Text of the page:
To overcome the limitations of RANS, several ventilation studies (Jiang and Chen, 2001; Jiang and Chen, 2003; Jiang et al., 2003; Seifert et al., 2006; Caciolo et al., 2012; van Hooff et al., 2017) have adopted LES, which solves for the time-dependent turbulent wind. LES solves the filtered governing equations to resolve the larger turbulence scales, while small-scale fluctuations are represented with a subgrid-scale (SGS) model. A few studies directly compared the performance of RANS and LES for ventilation simulations and they all agreed on 1) the superior performance of LES compared to RANS because the averaging process in RANS cancels out instantaneous effects and 2) the increased computational cost of LES (at least one order of magnitude greater than RANS) because it solves unsteady equations and requires a sufficiently fine resolution in space and time (Jiang and Chen, 2001; Jiang and Chen, 2003; Evola and Popov, 2006; Caciolo et al., 2012; van Hooff et al., 2017). Albeit the enhanced performance, the computational burden of LES has been a limiting factor to its widespread deployment, and further validation and sensitivity analysis should be performed to investigate the robustness of the predictions for natural ventilation flow.

In this study, we perform LES for an isolated building with wind-driven cross ventilation, reproducing a reference wind-tunnel measurement conducted by Karava et al. (2011). The experiment has previously been employed for validation of CFD models using both RANS and LES. Ramponi, et al. (Ramponi and Blocken, 2012a; Ramponi and Blocken, 2012b) used the experimental data for the validation of steady RANS and performed a comprehensive sensitivity analysis to assess the effect the domain size, mesh resolution, turbulence model, and boundary conditions on the solution. Peren, et al., (Peren et al., 2015; Perén et al., 2015a; Perén et al., 2015b; Perén et al., 2016), replicated the experiment in RANS to validate the setup of their simulations, and then used the validated model to study the influence of the shape, height and pitch of the roof on indoor ventilation. Tong, et al., (Tong et al., 2016a; Tong et al., 2016b), used the experimental data to validate the setup of their LES prior to using it to define the influence region of indoor ventilation and to study the effect of traffic-related air pollution on the indoor air quality. The impact of LES input parameters such as the inflow boundary conditions has not yet been investigated.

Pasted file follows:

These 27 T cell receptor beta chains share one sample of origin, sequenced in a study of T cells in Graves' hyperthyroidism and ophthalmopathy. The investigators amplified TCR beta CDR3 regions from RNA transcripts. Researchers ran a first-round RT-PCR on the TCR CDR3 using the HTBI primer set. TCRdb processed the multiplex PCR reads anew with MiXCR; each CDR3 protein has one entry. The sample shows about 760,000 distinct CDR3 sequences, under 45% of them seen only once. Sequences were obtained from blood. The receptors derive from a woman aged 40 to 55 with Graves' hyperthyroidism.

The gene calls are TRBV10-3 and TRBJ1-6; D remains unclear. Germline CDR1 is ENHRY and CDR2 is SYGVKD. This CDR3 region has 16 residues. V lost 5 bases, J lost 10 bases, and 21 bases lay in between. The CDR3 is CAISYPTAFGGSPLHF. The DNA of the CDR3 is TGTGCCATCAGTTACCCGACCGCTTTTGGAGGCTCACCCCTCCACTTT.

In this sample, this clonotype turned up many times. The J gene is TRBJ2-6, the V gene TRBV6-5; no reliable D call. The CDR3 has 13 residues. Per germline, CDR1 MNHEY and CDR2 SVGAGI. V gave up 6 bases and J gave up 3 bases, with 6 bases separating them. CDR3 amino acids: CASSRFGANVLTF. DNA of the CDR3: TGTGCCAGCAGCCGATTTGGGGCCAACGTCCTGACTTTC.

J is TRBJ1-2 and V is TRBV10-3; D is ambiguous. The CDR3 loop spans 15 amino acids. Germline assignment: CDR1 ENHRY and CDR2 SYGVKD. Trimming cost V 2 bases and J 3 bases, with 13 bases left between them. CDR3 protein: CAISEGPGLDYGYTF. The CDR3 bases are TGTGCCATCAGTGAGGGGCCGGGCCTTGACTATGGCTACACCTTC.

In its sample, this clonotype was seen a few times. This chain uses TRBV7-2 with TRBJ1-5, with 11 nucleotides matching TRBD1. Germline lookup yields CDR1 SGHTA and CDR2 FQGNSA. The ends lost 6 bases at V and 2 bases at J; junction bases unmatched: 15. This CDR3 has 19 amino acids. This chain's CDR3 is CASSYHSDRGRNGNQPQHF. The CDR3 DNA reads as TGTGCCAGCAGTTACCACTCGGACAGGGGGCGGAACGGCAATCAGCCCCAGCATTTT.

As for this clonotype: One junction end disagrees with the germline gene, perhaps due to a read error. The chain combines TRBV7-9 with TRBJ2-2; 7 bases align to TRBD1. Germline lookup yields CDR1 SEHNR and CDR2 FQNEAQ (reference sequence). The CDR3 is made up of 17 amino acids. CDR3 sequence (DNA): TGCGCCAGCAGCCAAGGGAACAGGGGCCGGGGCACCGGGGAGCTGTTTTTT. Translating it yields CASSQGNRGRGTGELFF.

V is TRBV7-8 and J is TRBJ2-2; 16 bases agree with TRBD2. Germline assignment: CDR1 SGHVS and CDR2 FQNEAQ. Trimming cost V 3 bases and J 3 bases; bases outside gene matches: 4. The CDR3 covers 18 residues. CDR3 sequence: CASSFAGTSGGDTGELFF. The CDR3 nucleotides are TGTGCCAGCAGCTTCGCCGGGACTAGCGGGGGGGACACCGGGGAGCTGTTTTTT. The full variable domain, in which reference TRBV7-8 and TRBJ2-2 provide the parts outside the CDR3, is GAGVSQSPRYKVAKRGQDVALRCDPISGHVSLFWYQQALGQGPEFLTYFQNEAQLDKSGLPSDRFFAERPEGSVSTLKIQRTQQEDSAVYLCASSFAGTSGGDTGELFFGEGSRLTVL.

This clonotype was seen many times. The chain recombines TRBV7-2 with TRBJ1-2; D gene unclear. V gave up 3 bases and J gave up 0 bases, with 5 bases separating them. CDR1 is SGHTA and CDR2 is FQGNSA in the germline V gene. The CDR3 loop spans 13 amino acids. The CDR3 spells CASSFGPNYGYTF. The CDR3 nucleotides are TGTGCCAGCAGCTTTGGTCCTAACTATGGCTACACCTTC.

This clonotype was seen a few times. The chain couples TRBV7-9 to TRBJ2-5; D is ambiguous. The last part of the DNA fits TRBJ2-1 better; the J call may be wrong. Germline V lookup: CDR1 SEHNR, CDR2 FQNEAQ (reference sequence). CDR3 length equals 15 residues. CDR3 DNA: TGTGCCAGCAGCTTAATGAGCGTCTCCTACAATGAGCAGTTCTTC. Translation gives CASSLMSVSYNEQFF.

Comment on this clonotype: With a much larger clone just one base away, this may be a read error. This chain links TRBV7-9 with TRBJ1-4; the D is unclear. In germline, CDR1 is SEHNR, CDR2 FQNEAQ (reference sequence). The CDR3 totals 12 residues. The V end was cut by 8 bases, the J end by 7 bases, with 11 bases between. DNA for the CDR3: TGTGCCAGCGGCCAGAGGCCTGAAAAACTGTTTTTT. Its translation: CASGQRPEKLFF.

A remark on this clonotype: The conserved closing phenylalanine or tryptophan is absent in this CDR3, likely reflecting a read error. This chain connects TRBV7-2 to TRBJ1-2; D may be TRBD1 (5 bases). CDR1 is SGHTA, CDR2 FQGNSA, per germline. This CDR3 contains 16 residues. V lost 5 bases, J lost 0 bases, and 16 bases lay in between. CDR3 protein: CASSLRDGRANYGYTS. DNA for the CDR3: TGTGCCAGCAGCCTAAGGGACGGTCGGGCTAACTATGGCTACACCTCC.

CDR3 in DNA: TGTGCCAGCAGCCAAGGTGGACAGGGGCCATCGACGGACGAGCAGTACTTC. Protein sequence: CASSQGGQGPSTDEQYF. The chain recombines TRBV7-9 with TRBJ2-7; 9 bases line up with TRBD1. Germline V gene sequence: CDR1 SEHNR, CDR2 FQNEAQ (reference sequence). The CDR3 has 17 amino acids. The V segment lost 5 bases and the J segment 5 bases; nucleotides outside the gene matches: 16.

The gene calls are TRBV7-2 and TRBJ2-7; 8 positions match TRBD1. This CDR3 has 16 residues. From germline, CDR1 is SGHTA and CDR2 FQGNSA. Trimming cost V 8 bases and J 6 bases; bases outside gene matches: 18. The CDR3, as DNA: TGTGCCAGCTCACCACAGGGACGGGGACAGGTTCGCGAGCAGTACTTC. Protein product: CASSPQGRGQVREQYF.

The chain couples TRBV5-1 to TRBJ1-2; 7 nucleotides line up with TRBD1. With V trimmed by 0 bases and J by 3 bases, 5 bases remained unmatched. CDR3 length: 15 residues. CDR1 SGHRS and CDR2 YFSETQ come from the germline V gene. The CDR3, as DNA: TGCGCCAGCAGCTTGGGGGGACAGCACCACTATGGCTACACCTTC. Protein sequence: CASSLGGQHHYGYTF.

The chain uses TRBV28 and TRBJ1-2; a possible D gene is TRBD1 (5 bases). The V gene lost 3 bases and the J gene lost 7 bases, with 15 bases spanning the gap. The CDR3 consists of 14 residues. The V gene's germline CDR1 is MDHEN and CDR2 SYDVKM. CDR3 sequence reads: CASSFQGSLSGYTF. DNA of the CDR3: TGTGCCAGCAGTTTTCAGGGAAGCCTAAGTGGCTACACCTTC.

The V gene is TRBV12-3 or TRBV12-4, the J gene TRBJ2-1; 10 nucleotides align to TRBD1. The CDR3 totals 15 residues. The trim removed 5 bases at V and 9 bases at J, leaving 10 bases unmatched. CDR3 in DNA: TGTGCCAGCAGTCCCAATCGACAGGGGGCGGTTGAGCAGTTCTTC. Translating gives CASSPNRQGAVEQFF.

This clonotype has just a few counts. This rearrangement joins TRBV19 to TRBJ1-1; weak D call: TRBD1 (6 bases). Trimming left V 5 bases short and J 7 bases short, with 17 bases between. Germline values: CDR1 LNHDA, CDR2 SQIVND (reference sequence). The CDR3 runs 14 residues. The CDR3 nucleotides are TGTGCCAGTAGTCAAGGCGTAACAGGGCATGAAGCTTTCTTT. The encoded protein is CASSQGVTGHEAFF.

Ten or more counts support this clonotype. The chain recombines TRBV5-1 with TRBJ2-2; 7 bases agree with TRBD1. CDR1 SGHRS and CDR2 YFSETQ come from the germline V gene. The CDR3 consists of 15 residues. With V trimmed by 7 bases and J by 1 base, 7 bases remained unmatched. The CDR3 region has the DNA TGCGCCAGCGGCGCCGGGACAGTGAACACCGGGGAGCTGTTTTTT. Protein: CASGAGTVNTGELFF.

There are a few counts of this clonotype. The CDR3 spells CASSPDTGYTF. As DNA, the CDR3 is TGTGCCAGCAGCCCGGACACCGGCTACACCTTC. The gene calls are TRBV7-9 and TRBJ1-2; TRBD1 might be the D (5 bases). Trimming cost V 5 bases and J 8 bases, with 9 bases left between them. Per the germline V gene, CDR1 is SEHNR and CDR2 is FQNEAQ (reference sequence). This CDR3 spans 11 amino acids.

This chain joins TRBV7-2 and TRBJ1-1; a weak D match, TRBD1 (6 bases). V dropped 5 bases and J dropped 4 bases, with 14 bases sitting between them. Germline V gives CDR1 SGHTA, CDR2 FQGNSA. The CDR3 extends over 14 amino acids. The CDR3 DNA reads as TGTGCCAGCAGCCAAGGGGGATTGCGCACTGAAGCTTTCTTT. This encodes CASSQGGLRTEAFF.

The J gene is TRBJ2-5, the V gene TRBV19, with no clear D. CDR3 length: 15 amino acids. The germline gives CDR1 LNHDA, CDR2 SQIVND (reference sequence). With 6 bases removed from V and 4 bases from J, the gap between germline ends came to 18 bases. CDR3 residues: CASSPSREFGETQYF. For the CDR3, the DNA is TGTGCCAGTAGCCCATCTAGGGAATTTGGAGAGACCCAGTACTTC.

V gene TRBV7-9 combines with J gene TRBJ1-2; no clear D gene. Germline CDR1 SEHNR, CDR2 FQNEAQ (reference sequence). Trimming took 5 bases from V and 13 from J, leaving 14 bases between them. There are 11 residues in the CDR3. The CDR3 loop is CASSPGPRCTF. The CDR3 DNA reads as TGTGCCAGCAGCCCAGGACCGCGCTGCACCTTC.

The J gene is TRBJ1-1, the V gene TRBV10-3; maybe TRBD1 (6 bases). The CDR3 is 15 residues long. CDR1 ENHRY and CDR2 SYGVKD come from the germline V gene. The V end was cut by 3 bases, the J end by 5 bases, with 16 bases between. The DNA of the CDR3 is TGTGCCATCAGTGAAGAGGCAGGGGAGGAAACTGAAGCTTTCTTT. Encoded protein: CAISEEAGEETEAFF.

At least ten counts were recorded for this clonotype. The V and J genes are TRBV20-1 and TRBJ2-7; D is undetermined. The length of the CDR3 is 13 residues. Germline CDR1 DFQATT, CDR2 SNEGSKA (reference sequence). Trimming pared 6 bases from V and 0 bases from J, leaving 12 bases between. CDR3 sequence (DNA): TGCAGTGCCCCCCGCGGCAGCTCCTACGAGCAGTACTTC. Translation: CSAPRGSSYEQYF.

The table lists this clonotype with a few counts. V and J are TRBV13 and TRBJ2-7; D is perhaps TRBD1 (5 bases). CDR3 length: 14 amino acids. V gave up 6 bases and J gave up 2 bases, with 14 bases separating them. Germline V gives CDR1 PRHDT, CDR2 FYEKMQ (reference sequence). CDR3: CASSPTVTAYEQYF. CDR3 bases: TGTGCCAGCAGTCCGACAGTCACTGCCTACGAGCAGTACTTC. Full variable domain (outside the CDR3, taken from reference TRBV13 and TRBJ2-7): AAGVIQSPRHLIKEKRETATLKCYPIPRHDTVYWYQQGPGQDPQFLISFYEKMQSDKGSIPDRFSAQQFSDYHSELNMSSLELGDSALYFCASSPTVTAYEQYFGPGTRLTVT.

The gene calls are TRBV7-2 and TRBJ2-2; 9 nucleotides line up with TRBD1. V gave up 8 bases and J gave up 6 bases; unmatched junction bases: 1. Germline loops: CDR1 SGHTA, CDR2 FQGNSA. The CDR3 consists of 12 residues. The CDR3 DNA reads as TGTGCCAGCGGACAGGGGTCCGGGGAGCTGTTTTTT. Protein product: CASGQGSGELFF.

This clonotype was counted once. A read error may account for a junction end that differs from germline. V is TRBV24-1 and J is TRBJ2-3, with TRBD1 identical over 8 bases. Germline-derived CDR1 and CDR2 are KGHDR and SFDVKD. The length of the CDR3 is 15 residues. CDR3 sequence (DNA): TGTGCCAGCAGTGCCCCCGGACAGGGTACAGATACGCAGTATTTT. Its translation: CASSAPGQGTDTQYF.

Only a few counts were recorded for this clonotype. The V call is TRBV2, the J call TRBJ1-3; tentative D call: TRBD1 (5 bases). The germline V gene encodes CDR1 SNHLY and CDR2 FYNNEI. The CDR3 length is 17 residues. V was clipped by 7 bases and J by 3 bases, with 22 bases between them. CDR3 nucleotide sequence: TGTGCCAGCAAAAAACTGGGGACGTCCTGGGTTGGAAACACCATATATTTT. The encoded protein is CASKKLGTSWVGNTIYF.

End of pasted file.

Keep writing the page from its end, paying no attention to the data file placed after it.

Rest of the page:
The objective of the study presented in this paper (Part I) is to further validate LES of wind-driven cross-ventilation, including an investigation of the sensitivity of the solution to the grid resolution and the inflow boundary conditions. The sensitivity analysis considers various measures of ventilation, including time-averaged and instantaneous ventilation flow rates, the local age of air, and the ventilation efficiency. The sensitivity to the grid resolution is investigated by performing simulations with three different meshes. The sensitivity to the inflow conditions considers two inflow conditions that are identical in terms of the mean velocity profile, but have different turbulence intensities in the incoming wind field. In the accompanying paper (Part II), the validated LES will be used to further analyze the performance of a variety of natural ventilation configurations, using the different ventilation metrics. The results for these different configurations will also be interpreted to determine which metrics are more effective for comparing the different ventilation configurations in terms of opening size and position, and wind direction.

The remainder of this paper is organized as follows. Section 2 introduces the reference wind-tunnel experiment for the validation of our CFD model. Section 3 discusses the setup of LES, including the governing equations, computational domain and grid, and boundary and inflow conditions. Section 4 defines the different measures of ventilation used in the current study. In Section 5, we present and analyze the results. Lastly, conclusions and objectives for future research are illustrated in Section 6.

## 2 Description of Reference Experiment

The LES setup, shown in Figure 1, reproduces reference experiments of wind-driven cross ventilation in an isolated building performed in the boundary layer wind tunnel at Concordia University by (Karava et al., 2011). The model was set-up at the downstream end of the 1.8 m wide by 1.8 m high test section The building model had dimensions 100 mm × 100 mm × 80 mm and a wall thickness of *t* = 2 mm, corresponding to 20 m × 20 m × 16 m and *t* = 0.4 m in full-scale. A variety of canonical cross ventilation layouts were tested, where each layout had two openings located on opposite or adjacent walls. The combinations of openings tested varied in terms of three parameters. First, different heights along the façade were considered, e.g., bottom, center and top, with the center of the opening at h = 20 mm, 40 mm, and 60 mm, respectively. Second, the wall porosity (*A*_{opening}/*A*_{wall}) was varied from 2.5 to 20% by modifying the opening width for a fixed height of 18 mm. Third, different inlet-to-outlet ratios (*A*_{inlet}/*A*_{outlet}), ranging from 0.25 to 8 were tested.